P.S. I often say few short minutes, but only if you know exactly what to do and doing it so well. Cuz, for so many years I was doing Masking on nearly 98-99% of all photos I work on, but because of my health so I didn’t touch Photoshop for around 2 years.

Few days ago (Christmas photos), I had to work on some family Christmas photos and the first few photos it took me around 30-45 minutes to do some very basic Burn/Dodge and Layer Mask that I used to be able to do within 2-3 minutes (not only lot better but lot quicker). I still don’t like most of the results, and I was trying for small print (they should be ok with 8×10" print but not so sure about larger print).
JS
John Stafford
Jan 1, 2011
In article
,
Johan W. Elzenga wrote:

Rob Bradford wrote:

Is there a method (if you know the RGB valuses for the background tint), to do this with less pot luck/ messing about?

I’m not sure I understand what you are looking for. How could you tint an image to a specific RGB color if each pixel has a different greyscale value to start with? You will end with different RGB values because of that. If you mean you want to add a specific RGB coloring to the image, you could do the following.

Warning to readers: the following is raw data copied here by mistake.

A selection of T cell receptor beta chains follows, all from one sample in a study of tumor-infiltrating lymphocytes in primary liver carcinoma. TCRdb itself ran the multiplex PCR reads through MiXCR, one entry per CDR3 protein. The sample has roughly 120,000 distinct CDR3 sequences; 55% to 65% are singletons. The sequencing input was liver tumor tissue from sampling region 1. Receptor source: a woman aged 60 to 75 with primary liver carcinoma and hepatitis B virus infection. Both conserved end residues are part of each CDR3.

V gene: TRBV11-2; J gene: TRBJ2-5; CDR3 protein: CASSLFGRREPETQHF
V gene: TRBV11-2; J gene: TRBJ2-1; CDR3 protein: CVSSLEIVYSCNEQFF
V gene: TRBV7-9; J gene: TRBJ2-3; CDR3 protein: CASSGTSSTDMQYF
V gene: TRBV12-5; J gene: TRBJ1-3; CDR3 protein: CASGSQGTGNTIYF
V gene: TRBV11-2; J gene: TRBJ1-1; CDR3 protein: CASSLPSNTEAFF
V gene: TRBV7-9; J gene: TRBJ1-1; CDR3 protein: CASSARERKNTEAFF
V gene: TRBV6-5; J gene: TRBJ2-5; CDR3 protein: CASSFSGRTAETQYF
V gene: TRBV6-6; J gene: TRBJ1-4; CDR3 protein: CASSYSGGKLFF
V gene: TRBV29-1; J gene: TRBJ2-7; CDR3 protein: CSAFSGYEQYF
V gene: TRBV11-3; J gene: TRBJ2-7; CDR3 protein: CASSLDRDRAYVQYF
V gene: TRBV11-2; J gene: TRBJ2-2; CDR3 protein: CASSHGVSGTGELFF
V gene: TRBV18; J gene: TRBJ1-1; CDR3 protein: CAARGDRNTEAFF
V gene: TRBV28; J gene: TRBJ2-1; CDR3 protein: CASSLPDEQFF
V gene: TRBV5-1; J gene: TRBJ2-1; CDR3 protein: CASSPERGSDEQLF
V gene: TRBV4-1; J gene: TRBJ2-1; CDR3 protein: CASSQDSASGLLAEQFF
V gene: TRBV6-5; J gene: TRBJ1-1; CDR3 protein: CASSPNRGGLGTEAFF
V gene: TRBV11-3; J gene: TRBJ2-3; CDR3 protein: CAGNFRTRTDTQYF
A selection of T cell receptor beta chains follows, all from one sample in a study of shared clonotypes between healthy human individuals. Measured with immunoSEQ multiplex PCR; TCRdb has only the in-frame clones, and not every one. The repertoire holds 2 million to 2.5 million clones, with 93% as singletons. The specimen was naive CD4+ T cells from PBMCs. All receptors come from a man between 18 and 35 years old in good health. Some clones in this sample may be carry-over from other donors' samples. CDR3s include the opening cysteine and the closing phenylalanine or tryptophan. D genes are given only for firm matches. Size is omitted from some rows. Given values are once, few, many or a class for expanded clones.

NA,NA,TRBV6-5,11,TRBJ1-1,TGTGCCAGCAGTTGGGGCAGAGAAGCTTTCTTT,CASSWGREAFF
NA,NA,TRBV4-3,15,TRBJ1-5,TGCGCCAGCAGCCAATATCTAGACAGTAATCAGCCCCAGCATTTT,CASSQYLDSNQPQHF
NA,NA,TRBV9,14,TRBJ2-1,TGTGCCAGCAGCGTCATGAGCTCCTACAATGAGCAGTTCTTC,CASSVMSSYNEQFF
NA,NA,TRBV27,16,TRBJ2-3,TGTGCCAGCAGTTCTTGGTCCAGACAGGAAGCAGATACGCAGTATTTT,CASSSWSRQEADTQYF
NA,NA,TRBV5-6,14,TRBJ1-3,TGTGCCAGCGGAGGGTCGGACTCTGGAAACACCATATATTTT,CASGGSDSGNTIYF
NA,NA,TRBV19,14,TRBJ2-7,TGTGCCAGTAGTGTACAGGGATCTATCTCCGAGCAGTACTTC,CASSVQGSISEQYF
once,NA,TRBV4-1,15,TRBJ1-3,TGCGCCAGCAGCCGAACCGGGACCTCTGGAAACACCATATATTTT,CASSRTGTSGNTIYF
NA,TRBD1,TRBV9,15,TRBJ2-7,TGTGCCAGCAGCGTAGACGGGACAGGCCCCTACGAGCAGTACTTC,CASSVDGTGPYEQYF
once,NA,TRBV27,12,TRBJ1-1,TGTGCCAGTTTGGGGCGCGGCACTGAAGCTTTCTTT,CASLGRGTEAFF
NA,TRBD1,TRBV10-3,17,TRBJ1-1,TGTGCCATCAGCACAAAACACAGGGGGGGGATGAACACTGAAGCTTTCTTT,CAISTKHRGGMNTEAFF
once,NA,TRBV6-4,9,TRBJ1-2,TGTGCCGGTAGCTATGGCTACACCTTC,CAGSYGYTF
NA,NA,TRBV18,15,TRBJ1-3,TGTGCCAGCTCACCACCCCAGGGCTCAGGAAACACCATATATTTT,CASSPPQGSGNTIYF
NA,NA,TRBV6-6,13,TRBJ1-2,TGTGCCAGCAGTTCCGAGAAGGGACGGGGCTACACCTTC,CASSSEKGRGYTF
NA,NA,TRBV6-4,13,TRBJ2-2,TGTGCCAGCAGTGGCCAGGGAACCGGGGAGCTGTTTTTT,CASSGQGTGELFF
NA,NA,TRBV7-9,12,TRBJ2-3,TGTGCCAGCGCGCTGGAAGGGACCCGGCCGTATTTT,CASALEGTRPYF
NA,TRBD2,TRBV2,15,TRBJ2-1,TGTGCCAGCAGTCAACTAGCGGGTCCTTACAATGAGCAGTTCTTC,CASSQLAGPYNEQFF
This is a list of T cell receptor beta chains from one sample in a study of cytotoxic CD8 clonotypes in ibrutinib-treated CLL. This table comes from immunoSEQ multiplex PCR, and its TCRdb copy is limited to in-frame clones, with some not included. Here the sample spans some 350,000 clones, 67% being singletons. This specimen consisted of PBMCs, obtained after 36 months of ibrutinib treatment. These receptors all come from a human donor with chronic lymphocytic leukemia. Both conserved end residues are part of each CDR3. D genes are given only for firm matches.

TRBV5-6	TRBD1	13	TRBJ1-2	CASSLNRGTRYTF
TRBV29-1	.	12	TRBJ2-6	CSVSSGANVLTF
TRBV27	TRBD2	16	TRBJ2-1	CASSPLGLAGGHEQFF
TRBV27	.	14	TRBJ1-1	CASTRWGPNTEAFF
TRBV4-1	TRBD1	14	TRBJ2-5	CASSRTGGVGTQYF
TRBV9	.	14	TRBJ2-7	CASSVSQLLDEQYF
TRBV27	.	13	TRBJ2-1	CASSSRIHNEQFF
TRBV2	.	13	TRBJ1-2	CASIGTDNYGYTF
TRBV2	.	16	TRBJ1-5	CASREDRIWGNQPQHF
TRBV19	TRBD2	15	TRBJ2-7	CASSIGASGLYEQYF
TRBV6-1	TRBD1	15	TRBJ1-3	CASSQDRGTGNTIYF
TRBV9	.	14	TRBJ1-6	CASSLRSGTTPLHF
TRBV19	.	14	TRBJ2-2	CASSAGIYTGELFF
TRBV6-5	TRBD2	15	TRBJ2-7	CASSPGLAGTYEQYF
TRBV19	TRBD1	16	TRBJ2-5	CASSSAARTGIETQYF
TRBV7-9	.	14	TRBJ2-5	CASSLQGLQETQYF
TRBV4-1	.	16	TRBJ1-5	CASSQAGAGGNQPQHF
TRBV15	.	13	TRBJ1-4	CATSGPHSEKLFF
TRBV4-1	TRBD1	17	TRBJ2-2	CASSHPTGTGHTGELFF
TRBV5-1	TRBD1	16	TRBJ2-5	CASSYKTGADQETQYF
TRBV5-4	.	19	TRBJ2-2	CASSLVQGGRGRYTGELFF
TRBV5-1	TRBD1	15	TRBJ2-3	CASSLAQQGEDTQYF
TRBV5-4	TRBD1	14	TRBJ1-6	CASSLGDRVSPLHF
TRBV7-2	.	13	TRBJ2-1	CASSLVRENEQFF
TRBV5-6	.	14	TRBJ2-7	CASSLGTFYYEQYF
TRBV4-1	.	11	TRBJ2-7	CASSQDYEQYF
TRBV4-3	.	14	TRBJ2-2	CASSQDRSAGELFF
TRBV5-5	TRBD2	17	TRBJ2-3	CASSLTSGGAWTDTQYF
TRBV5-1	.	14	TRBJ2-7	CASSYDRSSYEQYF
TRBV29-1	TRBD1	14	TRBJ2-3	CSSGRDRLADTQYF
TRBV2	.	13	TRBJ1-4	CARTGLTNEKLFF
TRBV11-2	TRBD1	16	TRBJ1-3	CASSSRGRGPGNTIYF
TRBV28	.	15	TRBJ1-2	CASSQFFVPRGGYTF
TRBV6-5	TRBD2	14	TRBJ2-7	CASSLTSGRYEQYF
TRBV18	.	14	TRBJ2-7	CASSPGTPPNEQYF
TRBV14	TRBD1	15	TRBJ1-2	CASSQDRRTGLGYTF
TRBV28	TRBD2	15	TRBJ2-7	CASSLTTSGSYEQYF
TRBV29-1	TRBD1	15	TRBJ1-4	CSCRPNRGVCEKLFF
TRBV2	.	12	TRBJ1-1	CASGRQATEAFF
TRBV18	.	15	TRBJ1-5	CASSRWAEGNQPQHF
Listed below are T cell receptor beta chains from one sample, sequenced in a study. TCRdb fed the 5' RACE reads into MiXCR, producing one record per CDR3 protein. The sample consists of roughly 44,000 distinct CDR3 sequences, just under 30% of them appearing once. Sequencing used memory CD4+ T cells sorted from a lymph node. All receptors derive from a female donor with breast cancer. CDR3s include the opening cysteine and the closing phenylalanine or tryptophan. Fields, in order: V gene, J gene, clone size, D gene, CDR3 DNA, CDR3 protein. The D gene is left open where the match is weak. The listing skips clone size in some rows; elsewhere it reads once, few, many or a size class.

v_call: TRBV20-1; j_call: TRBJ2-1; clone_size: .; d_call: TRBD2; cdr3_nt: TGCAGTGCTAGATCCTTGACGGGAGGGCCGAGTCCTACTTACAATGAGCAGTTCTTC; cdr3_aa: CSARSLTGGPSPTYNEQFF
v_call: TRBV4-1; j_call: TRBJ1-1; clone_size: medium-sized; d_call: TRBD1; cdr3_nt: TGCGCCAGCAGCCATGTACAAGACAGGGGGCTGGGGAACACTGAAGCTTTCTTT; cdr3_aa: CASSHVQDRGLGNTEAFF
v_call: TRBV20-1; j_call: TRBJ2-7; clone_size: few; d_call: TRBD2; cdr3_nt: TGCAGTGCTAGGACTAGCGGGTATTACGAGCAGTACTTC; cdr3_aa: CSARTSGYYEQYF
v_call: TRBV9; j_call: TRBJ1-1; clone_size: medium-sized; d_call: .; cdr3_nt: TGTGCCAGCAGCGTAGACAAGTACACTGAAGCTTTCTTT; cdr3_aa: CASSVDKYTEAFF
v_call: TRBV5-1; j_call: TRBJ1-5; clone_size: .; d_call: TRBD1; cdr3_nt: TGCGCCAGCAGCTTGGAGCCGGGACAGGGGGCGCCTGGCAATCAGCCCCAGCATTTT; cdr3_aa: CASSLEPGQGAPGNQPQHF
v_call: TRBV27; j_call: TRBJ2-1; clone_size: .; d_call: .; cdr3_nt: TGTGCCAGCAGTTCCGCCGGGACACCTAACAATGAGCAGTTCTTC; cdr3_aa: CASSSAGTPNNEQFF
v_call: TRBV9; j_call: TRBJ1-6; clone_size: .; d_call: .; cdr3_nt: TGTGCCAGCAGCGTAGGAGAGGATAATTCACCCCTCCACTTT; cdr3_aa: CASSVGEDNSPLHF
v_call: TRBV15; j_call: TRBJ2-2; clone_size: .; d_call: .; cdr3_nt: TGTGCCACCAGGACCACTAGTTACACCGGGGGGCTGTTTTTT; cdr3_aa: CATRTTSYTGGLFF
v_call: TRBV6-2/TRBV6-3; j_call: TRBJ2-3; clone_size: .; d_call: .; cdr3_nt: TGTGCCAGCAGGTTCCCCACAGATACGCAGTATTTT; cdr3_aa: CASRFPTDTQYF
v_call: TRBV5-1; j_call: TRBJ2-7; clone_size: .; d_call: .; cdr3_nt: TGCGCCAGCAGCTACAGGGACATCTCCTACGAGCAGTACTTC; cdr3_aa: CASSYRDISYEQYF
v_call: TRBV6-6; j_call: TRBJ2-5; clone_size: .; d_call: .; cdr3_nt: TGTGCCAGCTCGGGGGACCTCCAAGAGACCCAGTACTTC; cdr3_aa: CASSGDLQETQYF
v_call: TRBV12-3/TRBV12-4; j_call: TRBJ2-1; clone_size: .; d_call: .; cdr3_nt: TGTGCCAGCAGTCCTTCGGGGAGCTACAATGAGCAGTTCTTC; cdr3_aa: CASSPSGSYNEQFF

1. Convert the image to RGB.
2. Add a solid color layer with the RGB value you wanted.
3. Change the layer mode to ‘Color’.
4. Flatten

Yes, that’s the way.

Johan, what do you think of using a duotone mode instead?
N
nomail
Jan 2, 2011
John Stafford wrote:
In article
,
Johan W. Elzenga wrote:

Rob Bradford wrote:

Is there a method (if you know the RGB valuses for the background tint), to do this with less pot luck/ messing about?

I’m not sure I understand what you are looking for. How could you tint an image to a specific RGB color if each pixel has a different greyscale value to start with? You will end with different RGB values because of that. If you mean you want to add a specific RGB coloring to the image, you could do the following.

1. Convert the image to RGB.
2. Add a solid color layer with the RGB value you wanted.
3. Change the layer mode to ‘Color’.
4. Flatten